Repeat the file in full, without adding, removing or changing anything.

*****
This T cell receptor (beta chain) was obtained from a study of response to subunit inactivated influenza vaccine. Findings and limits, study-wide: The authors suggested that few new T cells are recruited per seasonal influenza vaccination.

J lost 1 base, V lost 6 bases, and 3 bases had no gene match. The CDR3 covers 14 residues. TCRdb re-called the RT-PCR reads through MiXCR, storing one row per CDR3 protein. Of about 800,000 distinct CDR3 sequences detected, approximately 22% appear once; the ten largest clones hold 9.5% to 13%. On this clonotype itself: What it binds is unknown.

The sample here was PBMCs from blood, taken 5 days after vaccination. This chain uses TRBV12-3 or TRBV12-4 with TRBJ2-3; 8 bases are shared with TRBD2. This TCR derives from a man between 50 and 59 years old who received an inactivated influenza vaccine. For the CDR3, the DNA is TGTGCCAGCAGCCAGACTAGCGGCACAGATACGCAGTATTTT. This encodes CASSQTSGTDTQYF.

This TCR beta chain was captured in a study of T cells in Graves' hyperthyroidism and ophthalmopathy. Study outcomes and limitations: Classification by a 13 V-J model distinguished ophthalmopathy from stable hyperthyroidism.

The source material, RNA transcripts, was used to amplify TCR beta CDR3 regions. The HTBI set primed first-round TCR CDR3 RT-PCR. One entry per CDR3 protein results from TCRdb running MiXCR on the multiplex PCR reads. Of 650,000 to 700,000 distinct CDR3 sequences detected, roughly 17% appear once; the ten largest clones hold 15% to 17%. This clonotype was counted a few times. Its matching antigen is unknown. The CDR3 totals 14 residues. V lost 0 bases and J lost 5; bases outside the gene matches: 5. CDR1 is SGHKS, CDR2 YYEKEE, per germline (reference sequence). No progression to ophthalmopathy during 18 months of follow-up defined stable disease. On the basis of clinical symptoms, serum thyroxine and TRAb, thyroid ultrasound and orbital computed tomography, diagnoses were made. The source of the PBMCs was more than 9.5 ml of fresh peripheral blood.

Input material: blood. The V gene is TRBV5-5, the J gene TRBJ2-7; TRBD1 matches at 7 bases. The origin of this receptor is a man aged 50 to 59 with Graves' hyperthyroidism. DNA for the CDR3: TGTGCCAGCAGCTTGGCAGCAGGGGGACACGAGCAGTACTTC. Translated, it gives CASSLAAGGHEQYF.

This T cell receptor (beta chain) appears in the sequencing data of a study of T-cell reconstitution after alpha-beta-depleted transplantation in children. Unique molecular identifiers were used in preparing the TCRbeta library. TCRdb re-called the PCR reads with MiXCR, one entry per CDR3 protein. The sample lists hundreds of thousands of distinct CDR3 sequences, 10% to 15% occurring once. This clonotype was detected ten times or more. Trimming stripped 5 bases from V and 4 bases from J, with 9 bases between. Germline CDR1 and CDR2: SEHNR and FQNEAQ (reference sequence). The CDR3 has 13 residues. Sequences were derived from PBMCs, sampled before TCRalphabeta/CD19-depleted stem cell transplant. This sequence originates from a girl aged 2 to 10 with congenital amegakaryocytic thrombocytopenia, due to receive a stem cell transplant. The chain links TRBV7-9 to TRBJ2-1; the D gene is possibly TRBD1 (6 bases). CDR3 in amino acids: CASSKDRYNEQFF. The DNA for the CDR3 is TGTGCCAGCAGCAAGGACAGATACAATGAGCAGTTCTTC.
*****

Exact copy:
This T cell receptor (beta chain) was obtained from a study of response to subunit inactivated influenza vaccine. Findings and limits, study-wide: The authors suggested that few new T cells are recruited per seasonal influenza vaccination.

J lost 1 base, V lost 6 bases, and 3 bases had no gene match. The CDR3 covers 14 residues. TCRdb re-called the RT-PCR reads through MiXCR, storing one row per CDR3 protein. Of about 800,000 distinct CDR3 sequences detected, approximately 22% appear once; the ten largest clones hold 9.5% to 13%. On this clonotype itself: What it binds is unknown.

The sample here was PBMCs from blood, taken 5 days after vaccination. This chain uses TRBV12-3 or TRBV12-4 with TRBJ2-3; 8 bases are shared with TRBD2. This TCR derives from a man between 50 and 59 years old who received an inactivated influenza vaccine. For the CDR3, the DNA is TGTGCCAGCAGCCAGACTAGCGGCACAGATACGCAGTATTTT. This encodes CASSQTSGTDTQYF.

This TCR beta chain was captured in a study of T cells in Graves' hyperthyroidism and ophthalmopathy. Study outcomes and limitations: Classification by a 13 V-J model distinguished ophthalmopathy from stable hyperthyroidism.

The source material, RNA transcripts, was used to amplify TCR beta CDR3 regions. The HTBI set primed first-round TCR CDR3 RT-PCR. One entry per CDR3 protein results from TCRdb running MiXCR on the multiplex PCR reads. Of 650,000 to 700,000 distinct CDR3 sequences detected, roughly 17% appear once; the ten largest clones hold 15% to 17%. This clonotype was counted a few times. Its matching antigen is unknown. The CDR3 totals 14 residues. V lost 0 bases and J lost 5; bases outside the gene matches: 5. CDR1 is SGHKS, CDR2 YYEKEE, per germline (reference sequence). No progression to ophthalmopathy during 18 months of follow-up defined stable disease. On the basis of clinical symptoms, serum thyroxine and TRAb, thyroid ultrasound and orbital computed tomography, diagnoses were made. The source of the PBMCs was more than 9.5 ml of fresh peripheral blood.

Input material: blood. The V gene is TRBV5-5, the J gene TRBJ2-7; TRBD1 matches at 7 bases. The origin of this receptor is a man aged 50 to 59 with Graves' hyperthyroidism. DNA for the CDR3: TGTGCCAGCAGCTTGGCAGCAGGGGGACACGAGCAGTACTTC. Translated, it gives CASSLAAGGHEQYF.

This T cell receptor (beta chain) appears in the sequencing data of a study of T-cell reconstitution after alpha-beta-depleted transplantation in children. Unique molecular identifiers were used in preparing the TCRbeta library. TCRdb re-called the PCR reads with MiXCR, one entry per CDR3 protein. The sample lists hundreds of thousands of distinct CDR3 sequences, 10% to 15% occurring once. This clonotype was detected ten times or more. Trimming stripped 5 bases from V and 4 bases from J, with 9 bases between. Germline CDR1 and CDR2: SEHNR and FQNEAQ (reference sequence). The CDR3 has 13 residues. Sequences were derived from PBMCs, sampled before TCRalphabeta/CD19-depleted stem cell transplant. This sequence originates from a girl aged 2 to 10 with congenital amegakaryocytic thrombocytopenia, due to receive a stem cell transplant. The chain links TRBV7-9 to TRBJ2-1; the D gene is possibly TRBD1 (6 bases). CDR3 in amino acids: CASSKDRYNEQFF. The DNA for the CDR3 is TGTGCCAGCAGCAAGGACAGATACAATGAGCAGTTCTTC.